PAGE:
Rating: R
Jason Bateman, Tina Fey, Jane Fonda, Adam Driver, Rose Byrne, Corey Stoll, Kathryn Hahn, Connie Britton, Timothy Olyphant, Dax Shepard, Debra Monk, Ben Schwartz
Jonathan Tropper, based on his novel
Shawn Levy
Warner Bros.
Release Date:
September 19, 2014

There are some outstanding performances in THIS IS WHERE I LEAVE YOU, which elevates the movie into something actually watchable, as opposed to a couple of good moments interspersed with scenes meant to be funnier or more affecting.

The set-up is this: Mort Altman has died. His widow, the formidable therapist and best-selling author Hillary Altman (Jane Fonda), tells their four adult children – Paul (Corey Stoll), Judd (Jason Bateman), Wendy (Tina Fey) and Phillip (Adam Driver) – that Mort’s final wish was for the family to sit Shiva for him. Sitting Shiva is the traditional Jewish ritual of sitting and mourning the dead for seven days. Several of the kids protest that Mort was Jewish but atheist, while Hillary isn’t Jewish at all. Hillary insists this is what Mort wanted, so the far-flung offspring gather at the family home.

Let’s pause here for a moment. Yes, there needs to be a reason everyone comes together and stays for the week, and sitting Shiva is as good as any. However, with all the disclaimers (Mort’s non-belief, Hillary’s non-Jewish status) and the resistance of the characters to having to stay for a week, credibility is stretched mighty thin at the outset, evidently for the sake of a conceptual joke that is mild at best.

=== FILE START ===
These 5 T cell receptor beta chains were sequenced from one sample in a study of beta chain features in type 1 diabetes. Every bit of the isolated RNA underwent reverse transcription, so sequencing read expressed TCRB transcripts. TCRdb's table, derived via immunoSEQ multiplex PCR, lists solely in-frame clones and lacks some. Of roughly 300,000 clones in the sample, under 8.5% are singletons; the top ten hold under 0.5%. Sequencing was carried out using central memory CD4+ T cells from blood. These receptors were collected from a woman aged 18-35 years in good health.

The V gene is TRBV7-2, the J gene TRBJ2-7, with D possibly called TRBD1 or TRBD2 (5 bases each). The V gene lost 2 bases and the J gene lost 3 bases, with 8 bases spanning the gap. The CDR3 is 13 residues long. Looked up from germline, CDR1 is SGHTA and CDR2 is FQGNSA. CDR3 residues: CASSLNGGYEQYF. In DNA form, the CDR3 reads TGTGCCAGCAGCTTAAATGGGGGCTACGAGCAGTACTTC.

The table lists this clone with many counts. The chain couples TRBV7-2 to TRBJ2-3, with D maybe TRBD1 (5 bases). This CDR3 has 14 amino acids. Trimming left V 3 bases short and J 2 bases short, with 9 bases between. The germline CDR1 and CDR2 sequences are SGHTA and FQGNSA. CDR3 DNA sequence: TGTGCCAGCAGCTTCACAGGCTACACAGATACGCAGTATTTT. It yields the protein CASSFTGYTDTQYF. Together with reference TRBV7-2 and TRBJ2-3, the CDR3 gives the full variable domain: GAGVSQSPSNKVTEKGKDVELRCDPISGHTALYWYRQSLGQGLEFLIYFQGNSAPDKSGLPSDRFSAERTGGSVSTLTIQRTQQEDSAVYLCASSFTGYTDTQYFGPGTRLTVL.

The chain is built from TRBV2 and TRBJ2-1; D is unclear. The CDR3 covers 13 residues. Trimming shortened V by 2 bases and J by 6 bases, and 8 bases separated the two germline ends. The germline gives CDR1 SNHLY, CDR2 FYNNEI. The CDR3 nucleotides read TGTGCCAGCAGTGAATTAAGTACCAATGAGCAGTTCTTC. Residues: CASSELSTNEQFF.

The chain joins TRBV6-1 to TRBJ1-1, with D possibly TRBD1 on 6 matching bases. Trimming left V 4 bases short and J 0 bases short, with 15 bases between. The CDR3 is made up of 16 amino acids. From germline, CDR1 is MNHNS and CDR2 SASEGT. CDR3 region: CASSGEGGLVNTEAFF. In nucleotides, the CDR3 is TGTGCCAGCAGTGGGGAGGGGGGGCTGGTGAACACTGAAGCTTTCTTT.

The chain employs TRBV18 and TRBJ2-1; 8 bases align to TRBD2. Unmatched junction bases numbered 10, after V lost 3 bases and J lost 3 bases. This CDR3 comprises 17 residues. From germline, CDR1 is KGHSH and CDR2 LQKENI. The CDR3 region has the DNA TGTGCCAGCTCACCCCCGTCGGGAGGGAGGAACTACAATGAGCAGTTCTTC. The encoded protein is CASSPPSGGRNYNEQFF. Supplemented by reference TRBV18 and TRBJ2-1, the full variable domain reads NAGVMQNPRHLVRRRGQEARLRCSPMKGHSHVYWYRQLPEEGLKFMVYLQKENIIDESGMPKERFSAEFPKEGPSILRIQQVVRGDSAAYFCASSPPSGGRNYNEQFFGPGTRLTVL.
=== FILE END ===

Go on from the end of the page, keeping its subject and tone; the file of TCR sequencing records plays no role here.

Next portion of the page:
This is indicative of how THIS tackles a number of its subplots. We’re meant to be invested in various romances, ongoing and ended, as well as sibling relationships that aren’t nearly as frayed as the characters think they are. We keep getting told what to feel and how to see these people, rather than just having situations speak for themselves, and this gets old fast … or at least it would if the acting wasn’t so good.

Bateman is so personable and inflected as Judd that we can’t help but want him to resolve his crazy-making issues with various types of family. He registers everything quietly, as though absorbing it and letting what he sees and hears become part of him. Bateman plays his character in a way that gives credence to how terribly hurt he is by an incident at the start of the movie and his well-modulated reactions to his family make us warm to him because he’s not overdoing anything.

Fonda gives Hillary a ferocity of spirit that allows us to believe she is fully comfortable doing things that make her kids cringe – for starters, putting all of their neuroses in her best-selling nonfiction psych tome. She also is convincing as a woman who genuinely loves her offspring. Stoll, as the oldest son who ran the business Dad began, is fully convincing as a guy who feels put-upon and mocked for doing the right thing, and Fey is simply endearing.

However, there’s so much going on that nothing seems to be given time for real examination; without that depth, there’s little resonance. The humor is muted and there aren’t many surprises, so what we’re left with is a lot of good acting and the feeling that we may have watched about one season of a restrained family comedy-drama crammed into a film’s running time.


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